I'm not sure the tiny house movement has attracted the mainstream modular home industry yet but if Greenville's solution to affordable housing proves attractive to other state and local authorities, it could become a huge win for our industry.

Gary Fleisher is the Managing Director and contributor to the Modcoach Network and its affiliated blogs. Email at

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Tuesday, May 4, 2021

American Construction Could Outpace China This Year

In spite of the pandemic and the shortage of skilled labor, the US construction industry is rebounding faster than anyone thought possible since 2020.

The construction industry added 110,000 jobs in March, according to an Associated Builders and Contractors analysis of data released recently by the U.S. Bureau of Labor Statistics. The industry has added 931,000 jobs since April 2020, recovering 83.6% of the jobs lost during earlier stages of the COVID-19 pandemic.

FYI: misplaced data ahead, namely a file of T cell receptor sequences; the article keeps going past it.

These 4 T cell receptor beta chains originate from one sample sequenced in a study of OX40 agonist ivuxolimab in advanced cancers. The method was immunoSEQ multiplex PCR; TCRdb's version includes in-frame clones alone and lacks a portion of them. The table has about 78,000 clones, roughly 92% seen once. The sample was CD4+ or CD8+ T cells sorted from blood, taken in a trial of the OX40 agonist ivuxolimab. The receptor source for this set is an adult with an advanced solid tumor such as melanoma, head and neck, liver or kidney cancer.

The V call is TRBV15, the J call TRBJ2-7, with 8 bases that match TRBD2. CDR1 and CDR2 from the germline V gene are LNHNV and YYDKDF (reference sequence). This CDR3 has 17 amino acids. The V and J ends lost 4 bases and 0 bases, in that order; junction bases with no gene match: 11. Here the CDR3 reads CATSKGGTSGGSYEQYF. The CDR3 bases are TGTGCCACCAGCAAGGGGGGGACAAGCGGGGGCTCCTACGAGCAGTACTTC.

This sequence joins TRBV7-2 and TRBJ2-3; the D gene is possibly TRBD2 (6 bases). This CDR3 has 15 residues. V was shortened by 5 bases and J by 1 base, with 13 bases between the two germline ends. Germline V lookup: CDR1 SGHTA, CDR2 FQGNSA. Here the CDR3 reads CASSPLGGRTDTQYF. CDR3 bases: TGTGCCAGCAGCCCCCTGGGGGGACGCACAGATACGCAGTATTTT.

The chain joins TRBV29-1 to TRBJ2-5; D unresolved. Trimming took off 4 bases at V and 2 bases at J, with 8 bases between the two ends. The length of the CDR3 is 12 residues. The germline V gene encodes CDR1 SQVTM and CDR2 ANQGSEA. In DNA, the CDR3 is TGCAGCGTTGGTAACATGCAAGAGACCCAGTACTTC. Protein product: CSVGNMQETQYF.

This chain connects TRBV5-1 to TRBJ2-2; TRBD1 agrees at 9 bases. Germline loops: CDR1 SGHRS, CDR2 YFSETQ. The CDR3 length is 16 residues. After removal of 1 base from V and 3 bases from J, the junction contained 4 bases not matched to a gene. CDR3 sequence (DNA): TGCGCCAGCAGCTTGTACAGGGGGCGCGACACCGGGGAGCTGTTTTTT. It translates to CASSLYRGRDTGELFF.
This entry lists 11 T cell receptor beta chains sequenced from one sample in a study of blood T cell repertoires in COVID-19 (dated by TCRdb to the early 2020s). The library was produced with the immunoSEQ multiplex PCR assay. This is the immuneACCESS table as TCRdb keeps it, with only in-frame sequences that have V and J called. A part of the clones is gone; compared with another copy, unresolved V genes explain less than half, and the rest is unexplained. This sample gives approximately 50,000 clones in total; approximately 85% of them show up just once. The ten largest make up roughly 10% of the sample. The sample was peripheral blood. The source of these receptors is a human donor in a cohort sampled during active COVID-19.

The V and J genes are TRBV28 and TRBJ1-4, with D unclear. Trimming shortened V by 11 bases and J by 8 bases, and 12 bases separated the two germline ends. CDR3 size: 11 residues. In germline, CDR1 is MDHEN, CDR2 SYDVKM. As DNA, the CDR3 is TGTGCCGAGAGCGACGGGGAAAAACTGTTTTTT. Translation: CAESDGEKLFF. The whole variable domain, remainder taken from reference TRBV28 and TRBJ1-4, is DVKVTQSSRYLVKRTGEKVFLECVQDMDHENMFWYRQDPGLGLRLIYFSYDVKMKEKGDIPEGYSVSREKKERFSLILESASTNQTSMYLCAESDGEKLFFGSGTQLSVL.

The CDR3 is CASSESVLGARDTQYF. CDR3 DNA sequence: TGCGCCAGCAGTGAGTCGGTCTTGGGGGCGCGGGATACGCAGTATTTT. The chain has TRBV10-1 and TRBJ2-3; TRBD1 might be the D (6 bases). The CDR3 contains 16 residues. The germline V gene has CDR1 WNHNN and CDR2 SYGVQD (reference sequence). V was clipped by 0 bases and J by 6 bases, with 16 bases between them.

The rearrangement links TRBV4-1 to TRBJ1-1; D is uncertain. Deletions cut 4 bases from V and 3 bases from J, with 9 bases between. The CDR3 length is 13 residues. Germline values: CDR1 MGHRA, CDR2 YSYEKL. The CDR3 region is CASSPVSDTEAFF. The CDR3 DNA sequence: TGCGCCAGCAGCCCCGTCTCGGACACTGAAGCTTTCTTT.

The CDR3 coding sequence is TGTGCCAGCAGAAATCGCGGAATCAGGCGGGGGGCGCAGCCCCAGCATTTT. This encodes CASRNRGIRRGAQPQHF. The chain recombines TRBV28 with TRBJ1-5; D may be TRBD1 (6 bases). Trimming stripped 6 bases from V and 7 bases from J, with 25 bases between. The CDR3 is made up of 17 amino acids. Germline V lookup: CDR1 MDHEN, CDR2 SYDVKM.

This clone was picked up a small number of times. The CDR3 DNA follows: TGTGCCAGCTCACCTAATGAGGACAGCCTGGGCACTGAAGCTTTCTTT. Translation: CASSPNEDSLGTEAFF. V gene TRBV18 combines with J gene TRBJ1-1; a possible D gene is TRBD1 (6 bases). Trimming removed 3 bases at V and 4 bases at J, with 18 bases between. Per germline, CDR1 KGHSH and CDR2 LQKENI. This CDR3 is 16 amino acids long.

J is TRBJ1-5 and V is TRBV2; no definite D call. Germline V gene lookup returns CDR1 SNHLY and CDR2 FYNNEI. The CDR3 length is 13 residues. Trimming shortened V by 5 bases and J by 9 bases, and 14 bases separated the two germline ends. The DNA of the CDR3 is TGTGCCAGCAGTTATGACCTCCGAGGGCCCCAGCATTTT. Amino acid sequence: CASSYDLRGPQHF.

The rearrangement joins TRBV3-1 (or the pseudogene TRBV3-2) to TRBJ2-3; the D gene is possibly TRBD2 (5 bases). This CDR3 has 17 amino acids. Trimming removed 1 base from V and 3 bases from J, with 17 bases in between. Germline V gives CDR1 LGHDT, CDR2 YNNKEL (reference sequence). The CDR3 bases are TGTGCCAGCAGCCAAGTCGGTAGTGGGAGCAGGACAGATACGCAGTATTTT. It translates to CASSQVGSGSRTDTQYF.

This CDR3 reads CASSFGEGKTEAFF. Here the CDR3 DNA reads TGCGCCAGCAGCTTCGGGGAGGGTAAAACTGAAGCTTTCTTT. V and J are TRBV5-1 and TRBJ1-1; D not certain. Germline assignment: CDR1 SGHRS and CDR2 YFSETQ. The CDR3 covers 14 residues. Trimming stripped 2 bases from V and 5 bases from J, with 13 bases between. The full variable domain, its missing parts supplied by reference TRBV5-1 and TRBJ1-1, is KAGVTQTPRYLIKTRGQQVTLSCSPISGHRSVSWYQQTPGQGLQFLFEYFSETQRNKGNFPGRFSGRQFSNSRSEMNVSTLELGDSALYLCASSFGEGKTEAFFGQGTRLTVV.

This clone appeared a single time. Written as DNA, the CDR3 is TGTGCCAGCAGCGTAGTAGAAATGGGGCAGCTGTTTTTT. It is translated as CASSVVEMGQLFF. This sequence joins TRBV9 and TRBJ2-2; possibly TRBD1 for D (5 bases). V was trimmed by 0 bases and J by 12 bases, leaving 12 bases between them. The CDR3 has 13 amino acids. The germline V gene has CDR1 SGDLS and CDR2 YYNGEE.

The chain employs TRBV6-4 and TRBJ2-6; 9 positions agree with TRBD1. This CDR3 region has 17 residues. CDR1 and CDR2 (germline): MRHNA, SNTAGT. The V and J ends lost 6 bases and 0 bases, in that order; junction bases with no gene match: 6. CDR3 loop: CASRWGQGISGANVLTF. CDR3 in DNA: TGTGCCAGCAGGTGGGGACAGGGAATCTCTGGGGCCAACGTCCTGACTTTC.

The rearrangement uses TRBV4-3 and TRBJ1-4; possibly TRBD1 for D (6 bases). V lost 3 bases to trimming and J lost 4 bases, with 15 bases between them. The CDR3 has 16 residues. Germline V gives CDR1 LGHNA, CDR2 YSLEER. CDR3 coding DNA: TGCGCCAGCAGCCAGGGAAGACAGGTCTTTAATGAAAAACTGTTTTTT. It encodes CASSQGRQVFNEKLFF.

The construction unemployment rate fell to 8.6% in March from 9.6% in February, but it is still 1.7 percentage points higher than in March 2020. Unemployment across all industries declined from 6.2% in February to 6.0% in March.

A significant percentage of the job growth was registered in nonresidential construction, which added 73,100 jobs in March. The number of nonresidential specialty trade contractor positions expanded by 38,200, while the nonresidential building segment added 7,600 positions.

“Here comes the tsunami of economic and employment growth across America,” said ABC Chief Economist Anirban Basu. “With more stimulus on the way, the United States may end up growing faster than China this year, which would be the first time that occurred in decades.

CLICK HERE to read the entire Construction Executive article

Gary Fleisher is the Managing Director and contributor to the Modcoach Network and its affiliated blogs. Email at